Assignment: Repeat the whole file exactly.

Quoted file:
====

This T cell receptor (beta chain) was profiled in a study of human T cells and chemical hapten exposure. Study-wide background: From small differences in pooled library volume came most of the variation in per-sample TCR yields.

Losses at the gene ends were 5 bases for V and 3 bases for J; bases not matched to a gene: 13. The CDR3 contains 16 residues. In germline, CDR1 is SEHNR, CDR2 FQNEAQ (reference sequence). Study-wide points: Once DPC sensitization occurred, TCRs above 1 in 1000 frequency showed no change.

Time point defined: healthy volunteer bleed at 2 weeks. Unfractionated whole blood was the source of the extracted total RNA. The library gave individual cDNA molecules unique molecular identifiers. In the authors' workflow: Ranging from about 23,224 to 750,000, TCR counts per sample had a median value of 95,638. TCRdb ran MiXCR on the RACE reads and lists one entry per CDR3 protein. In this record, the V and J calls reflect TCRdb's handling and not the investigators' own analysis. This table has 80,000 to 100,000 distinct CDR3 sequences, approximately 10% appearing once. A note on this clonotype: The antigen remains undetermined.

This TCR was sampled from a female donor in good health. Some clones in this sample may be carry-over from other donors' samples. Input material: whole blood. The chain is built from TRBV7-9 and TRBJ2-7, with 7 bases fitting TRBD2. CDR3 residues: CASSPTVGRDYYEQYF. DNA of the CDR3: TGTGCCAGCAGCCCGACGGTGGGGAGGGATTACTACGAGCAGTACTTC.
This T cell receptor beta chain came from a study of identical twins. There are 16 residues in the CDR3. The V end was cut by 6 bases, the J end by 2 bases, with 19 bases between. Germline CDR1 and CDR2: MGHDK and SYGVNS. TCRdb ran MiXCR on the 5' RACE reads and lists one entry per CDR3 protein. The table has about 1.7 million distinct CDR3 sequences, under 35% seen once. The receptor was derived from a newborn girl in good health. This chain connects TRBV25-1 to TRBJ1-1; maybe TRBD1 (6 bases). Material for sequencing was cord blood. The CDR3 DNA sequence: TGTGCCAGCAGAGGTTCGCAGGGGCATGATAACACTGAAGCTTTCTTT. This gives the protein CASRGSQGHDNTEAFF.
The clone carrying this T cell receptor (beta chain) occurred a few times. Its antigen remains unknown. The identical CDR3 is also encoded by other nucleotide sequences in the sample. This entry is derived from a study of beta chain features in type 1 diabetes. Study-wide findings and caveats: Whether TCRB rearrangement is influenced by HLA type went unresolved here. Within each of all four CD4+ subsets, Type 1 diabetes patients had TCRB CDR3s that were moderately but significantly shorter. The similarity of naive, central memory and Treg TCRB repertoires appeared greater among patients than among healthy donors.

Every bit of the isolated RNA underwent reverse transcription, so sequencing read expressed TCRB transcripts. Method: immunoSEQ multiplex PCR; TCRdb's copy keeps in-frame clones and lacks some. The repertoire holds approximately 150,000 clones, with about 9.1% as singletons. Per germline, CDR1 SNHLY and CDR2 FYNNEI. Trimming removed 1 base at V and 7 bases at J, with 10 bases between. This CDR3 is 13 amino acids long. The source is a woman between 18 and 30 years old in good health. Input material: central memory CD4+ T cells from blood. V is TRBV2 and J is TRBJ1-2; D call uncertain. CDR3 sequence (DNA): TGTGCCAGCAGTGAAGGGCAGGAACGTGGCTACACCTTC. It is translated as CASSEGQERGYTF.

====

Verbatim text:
This T cell receptor (beta chain) was profiled in a study of human T cells and chemical hapten exposure. Study-wide background: From small differences in pooled library volume came most of the variation in per-sample TCR yields.

Losses at the gene ends were 5 bases for V and 3 bases for J; bases not matched to a gene: 13. The CDR3 contains 16 residues. In germline, CDR1 is SEHNR, CDR2 FQNEAQ (reference sequence). Study-wide points: Once DPC sensitization occurred, TCRs above 1 in 1000 frequency showed no change.

Time point defined: healthy volunteer bleed at 2 weeks. Unfractionated whole blood was the source of the extracted total RNA. The library gave individual cDNA molecules unique molecular identifiers. In the authors' workflow: Ranging from about 23,224 to 750,000, TCR counts per sample had a median value of 95,638. TCRdb ran MiXCR on the RACE reads and lists one entry per CDR3 protein. In this record, the V and J calls reflect TCRdb's handling and not the investigators' own analysis. This table has 80,000 to 100,000 distinct CDR3 sequences, approximately 10% appearing once. A note on this clonotype: The antigen remains undetermined.

This TCR was sampled from a female donor in good health. Some clones in this sample may be carry-over from other donors' samples. Input material: whole blood. The chain is built from TRBV7-9 and TRBJ2-7, with 7 bases fitting TRBD2. CDR3 residues: CASSPTVGRDYYEQYF. DNA of the CDR3: TGTGCCAGCAGCCCGACGGTGGGGAGGGATTACTACGAGCAGTACTTC.
This T cell receptor beta chain came from a study of identical twins. There are 16 residues in the CDR3. The V end was cut by 6 bases, the J end by 2 bases, with 19 bases between. Germline CDR1 and CDR2: MGHDK and SYGVNS. TCRdb ran MiXCR on the 5' RACE reads and lists one entry per CDR3 protein. The table has about 1.7 million distinct CDR3 sequences, under 35% seen once. The receptor was derived from a newborn girl in good health. This chain connects TRBV25-1 to TRBJ1-1; maybe TRBD1 (6 bases). Material for sequencing was cord blood. The CDR3 DNA sequence: TGTGCCAGCAGAGGTTCGCAGGGGCATGATAACACTGAAGCTTTCTTT. This gives the protein CASRGSQGHDNTEAFF.
The clone carrying this T cell receptor (beta chain) occurred a few times. Its antigen remains unknown. The identical CDR3 is also encoded by other nucleotide sequences in the sample. This entry is derived from a study of beta chain features in type 1 diabetes. Study-wide findings and caveats: Whether TCRB rearrangement is influenced by HLA type went unresolved here. Within each of all four CD4+ subsets, Type 1 diabetes patients had TCRB CDR3s that were moderately but significantly shorter. The similarity of naive, central memory and Treg TCRB repertoires appeared greater among patients than among healthy donors.

Every bit of the isolated RNA underwent reverse transcription, so sequencing read expressed TCRB transcripts. Method: immunoSEQ multiplex PCR; TCRdb's copy keeps in-frame clones and lacks some. The repertoire holds approximately 150,000 clones, with about 9.1% as singletons. Per germline, CDR1 SNHLY and CDR2 FYNNEI. Trimming removed 1 base at V and 7 bases at J, with 10 bases between. This CDR3 is 13 amino acids long. The source is a woman between 18 and 30 years old in good health. Input material: central memory CD4+ T cells from blood. V is TRBV2 and J is TRBJ1-2; D call uncertain. CDR3 sequence (DNA): TGTGCCAGCAGTGAAGGGCAGGAACGTGGCTACACCTTC. It is translated as CASSEGQERGYTF.